Enormous neglect occasioning the death of people at Mid Staffordshire Hospital and elsewhere has led to another concern about that and a huge local campaign to save the Accident and Emergency in maternity services at Lewisham Hospital recently.

So, these things can be changed, but generally the right-wing are in the saddle. Particularly now, as small economic growth figure has been ensued, the

Conservatives are now safe from any challenge from the UK Independence Party. So, the superrich are clearly in the saddle. But on the margins there are lots of small vigorous effective campaigns challenging all kinds of things – corporate tax evasion, the renewal of nuclear weapons, £ 20 billion to renew Trident submarines, challenging nuclear energy, fracking, for solidarity with Palestine, for Bradley Manning, for Edward Snowden, for welfare against warfare etc. And this will go on.

Robles: You are talking about the breakdown of the social system in the UK, of the medical system, of the social net that the citizens have. Do you see some influence? Because I mean this sounds like what is wrong with America.

Summers: Yes, influence from the US. Absolutely! The privatization of the health services, it is a clear Americanization and the destruction of the British welfare, to a health market system, which is the American system.

A brutal, politically right-wing police force is an American norm that we’ve almost got used to. And the British police seem to be taking their lessons from them.

A Government of the superrich with a distressing unanswered need from the poor also seems to be a feature of the American society.

Yes, all these things are part of how Britain is becoming nothing more than another state of the US.

All the British governments are simply puppet governments to American foreign policy. That could be seen ever since the World War II.

You were listening to an interview with Tim Summers – a political activist in the UK and a former National Campaigns Officer of the Green Party of England and Wales in the UK.

Britain joining aggressive capitalist American model – Tim Summers

15 August, 2013  Download audio file

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The economic situation in the United Kingdom continues to worsen and the prospects for the future are looking bleaker and bleaker. The Voice of Russia recently interviewed Tim Summers on the worsening social situation in the U.K.. Amid heightened surveillance, rampant xenophobia, the resurgence of nationalist parties, increased police brutality, rising unemployment, cuts in welfare and benefits, and what appears to be a complete breakdown of the social system, the right wing forces are retaking power and what was once a fair and free society is closely beginning to resemble that of the “decrepit” United States model, according to Mr. Summers.

Summers: It’s now got up to the point where Britain is almost joining the aggressive American capitalist kind of model against its 1945 welfarist traditions.

Robles: Very sad. It should have been the other way around. I mean, I used to admire the English Bobbies and their manners and their civility and now it seems like they’re modeling themselves after the brutal US police.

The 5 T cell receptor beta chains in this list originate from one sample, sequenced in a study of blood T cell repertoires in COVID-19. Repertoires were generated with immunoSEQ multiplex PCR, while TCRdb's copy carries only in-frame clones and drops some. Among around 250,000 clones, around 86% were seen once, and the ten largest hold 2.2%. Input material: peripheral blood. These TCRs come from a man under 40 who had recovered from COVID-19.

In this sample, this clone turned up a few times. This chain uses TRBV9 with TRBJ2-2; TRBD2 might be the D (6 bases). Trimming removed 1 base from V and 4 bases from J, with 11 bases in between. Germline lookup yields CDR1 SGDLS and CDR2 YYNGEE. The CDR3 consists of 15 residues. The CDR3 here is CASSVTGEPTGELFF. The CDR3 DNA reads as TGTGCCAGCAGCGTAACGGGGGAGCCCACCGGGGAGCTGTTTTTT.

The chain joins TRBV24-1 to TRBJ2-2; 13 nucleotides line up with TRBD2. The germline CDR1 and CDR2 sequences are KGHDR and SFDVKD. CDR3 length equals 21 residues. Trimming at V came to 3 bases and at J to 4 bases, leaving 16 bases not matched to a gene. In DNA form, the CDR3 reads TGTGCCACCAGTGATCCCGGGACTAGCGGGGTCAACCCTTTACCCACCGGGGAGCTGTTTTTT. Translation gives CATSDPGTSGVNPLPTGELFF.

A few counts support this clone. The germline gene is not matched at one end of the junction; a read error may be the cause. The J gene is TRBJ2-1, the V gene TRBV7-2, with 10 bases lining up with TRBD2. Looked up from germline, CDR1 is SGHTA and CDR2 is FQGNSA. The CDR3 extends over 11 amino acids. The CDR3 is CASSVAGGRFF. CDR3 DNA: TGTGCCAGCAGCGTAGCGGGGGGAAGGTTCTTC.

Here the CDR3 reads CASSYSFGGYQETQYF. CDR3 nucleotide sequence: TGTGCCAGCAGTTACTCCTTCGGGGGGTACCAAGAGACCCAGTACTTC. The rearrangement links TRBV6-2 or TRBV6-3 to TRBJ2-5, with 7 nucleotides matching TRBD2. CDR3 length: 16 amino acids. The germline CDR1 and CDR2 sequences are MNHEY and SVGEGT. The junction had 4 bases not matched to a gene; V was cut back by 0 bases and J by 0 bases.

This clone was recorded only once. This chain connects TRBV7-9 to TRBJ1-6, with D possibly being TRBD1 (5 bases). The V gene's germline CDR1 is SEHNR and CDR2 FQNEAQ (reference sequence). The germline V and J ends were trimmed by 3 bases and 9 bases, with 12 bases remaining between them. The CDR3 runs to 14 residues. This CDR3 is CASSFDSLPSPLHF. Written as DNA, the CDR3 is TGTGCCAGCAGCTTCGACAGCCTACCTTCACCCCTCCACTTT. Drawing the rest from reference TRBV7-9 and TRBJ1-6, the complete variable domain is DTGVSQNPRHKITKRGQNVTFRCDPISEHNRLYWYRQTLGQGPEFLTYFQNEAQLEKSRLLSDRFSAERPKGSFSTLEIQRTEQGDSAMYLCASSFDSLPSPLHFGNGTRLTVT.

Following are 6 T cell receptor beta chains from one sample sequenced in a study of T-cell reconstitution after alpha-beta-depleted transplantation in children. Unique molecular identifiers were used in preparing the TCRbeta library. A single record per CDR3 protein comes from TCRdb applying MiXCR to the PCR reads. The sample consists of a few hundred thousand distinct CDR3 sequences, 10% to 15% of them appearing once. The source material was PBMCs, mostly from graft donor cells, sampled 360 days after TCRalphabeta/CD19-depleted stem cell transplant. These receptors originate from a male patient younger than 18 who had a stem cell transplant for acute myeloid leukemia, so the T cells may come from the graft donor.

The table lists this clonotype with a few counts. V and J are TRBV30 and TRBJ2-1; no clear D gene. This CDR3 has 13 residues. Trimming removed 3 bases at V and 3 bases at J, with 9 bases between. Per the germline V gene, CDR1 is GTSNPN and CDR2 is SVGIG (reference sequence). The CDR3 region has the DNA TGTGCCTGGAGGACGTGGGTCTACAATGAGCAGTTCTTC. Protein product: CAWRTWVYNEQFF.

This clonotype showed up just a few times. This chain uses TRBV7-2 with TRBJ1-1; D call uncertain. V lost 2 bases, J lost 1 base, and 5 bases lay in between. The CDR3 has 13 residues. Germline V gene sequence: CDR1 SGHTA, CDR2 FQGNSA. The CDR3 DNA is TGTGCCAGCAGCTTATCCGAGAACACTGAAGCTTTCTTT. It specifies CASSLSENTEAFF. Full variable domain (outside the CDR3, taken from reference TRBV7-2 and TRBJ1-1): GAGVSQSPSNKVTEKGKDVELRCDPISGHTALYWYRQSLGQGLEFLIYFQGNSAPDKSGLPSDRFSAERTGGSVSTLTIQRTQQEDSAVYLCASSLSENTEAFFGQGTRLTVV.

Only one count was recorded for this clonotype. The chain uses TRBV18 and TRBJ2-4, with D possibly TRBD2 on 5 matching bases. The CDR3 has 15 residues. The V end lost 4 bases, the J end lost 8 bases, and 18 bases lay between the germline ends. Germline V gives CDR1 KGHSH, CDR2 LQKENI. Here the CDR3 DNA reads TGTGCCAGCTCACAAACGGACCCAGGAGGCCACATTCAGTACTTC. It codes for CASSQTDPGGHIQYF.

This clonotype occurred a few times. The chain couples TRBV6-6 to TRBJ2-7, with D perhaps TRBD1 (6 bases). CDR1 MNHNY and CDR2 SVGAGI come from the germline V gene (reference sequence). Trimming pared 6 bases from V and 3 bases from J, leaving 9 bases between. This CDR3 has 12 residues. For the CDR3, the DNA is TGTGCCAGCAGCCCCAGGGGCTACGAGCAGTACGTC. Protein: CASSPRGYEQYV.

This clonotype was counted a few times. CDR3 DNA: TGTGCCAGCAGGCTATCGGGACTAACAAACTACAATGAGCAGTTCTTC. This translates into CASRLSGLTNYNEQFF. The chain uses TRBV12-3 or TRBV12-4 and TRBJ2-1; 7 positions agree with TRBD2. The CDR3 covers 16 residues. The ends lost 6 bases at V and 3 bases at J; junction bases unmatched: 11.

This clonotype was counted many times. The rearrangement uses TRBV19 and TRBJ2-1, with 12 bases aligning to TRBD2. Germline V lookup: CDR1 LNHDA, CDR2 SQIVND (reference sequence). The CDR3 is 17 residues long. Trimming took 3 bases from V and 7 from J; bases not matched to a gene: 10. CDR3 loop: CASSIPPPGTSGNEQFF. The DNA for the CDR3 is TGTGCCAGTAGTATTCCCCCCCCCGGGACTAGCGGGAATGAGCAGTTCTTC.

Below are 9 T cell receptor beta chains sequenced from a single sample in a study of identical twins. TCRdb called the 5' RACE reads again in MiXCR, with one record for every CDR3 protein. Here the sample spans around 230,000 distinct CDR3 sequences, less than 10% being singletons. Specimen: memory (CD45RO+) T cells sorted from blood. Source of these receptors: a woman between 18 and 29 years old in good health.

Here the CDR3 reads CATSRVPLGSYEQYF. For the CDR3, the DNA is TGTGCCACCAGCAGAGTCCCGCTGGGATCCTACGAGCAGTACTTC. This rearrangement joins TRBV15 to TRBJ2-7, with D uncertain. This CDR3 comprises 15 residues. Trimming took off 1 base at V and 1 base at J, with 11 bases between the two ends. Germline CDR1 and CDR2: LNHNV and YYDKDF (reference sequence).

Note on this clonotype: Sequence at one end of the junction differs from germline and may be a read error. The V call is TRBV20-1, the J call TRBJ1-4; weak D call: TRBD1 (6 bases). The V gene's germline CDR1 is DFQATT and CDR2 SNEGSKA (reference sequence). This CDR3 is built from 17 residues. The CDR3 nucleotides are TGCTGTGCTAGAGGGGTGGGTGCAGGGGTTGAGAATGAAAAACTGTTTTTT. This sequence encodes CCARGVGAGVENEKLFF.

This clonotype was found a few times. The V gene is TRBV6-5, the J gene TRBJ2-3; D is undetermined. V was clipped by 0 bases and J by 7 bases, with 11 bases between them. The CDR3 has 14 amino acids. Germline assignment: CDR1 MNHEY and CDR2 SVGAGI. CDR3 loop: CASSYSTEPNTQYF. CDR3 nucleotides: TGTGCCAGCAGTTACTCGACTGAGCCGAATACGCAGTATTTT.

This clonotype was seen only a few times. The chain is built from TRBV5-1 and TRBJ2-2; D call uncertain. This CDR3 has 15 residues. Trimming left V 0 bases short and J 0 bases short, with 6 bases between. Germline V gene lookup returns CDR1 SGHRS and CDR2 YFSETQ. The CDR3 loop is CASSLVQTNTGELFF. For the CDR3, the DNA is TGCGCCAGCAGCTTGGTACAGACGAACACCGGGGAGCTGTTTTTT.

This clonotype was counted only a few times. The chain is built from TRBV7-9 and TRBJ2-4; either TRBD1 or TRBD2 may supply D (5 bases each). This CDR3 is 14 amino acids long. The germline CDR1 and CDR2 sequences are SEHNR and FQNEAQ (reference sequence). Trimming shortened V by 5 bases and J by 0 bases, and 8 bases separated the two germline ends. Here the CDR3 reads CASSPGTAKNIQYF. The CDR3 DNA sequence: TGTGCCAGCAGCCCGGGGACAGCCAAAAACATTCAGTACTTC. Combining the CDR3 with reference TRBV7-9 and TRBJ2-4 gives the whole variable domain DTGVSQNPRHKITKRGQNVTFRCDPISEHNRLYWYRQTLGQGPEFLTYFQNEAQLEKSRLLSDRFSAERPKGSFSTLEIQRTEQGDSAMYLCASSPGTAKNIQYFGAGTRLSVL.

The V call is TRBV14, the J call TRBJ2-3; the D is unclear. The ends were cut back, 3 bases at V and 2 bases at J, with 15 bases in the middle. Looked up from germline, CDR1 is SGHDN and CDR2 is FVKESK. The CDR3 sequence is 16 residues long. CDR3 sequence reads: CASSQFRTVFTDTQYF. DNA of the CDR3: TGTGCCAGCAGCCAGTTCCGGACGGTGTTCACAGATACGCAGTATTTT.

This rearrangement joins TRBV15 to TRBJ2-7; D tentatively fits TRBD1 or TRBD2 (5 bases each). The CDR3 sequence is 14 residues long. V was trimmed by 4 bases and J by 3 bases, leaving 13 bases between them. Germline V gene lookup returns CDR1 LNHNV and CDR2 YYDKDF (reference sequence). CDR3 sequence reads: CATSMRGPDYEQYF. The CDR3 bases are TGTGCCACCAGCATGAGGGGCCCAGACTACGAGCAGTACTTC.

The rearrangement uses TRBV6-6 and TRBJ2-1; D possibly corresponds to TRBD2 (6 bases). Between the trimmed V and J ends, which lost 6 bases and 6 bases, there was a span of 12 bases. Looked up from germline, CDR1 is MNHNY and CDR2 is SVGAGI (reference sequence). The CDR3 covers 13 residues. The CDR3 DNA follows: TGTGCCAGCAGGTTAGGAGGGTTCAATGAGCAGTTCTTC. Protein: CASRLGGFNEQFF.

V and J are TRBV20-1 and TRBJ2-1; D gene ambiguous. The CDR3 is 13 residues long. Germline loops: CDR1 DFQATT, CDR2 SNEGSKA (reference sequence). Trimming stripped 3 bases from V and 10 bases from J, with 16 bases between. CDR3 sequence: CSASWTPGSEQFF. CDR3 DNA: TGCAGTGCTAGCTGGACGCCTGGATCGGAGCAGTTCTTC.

Summers: It was hoped that Europe, the European Union might provide some sort of counter-position to the strength of America. But this doesn’t seem to be the case. And that the decrepit American world order, although it’s falling apart everywhere, is of absolute decisive importance, I think everywhere. And in Britain it will see that Britain doesn’t leave European Union. We’ll see that Britain supports American foreign policy in the United Nations and everywhere else that matters.

So I think this is a very bad sad reflection, because in British elections the politicians never talk about foreign policy. They only talk about snouts in the trough and that the neglect of foreign policy has led to, in Britain’s case, a complete collapse of it, it is now American foreign policy. And I think everybody now knows that.

Robles: Do you think the UK has completely lost any sort of independence it had?

Summers: Yes. I’m absolutely sure of it. I think that if you examine the record it will show that in every instance – Iraq, Afghanistan, Syria, I mean, the puppet-like robotic nature of British Governments whatever they let call themselves is utter toadying and despicable. But the critics are so marginalized now that there’s no effective hope of any big change.

British society’s been so changed now, the goalposts have been so moved. Trade unions used to play a big factor in British politics. But the Trade Union Act that Thatcher introduced, forcing them to ballot their members before they could take any effective action, gives the entire initiative to the employers. And trade unions have now been marginalized. They tried a few protest actions a few years back, but they led to nothing. And now the New Labor want to make a ceremonial, kind of distance from trade unions.

The Labor Party was created to put trade unions into Parliament, but now after the Tories had had a go at Labor’s links with trade unions, the New Labor is anxious to distance itself from trade unions to be equal and opposite to the Tories. This is a measure of how serious things have become in Britain. And without the power of trade unions, small campaigning groups can’t look forward to the future with much optimism.

Robles: There was a report the other night of the increased usage of temporary workers with no contract or anything. Is this becoming widespread in the UK?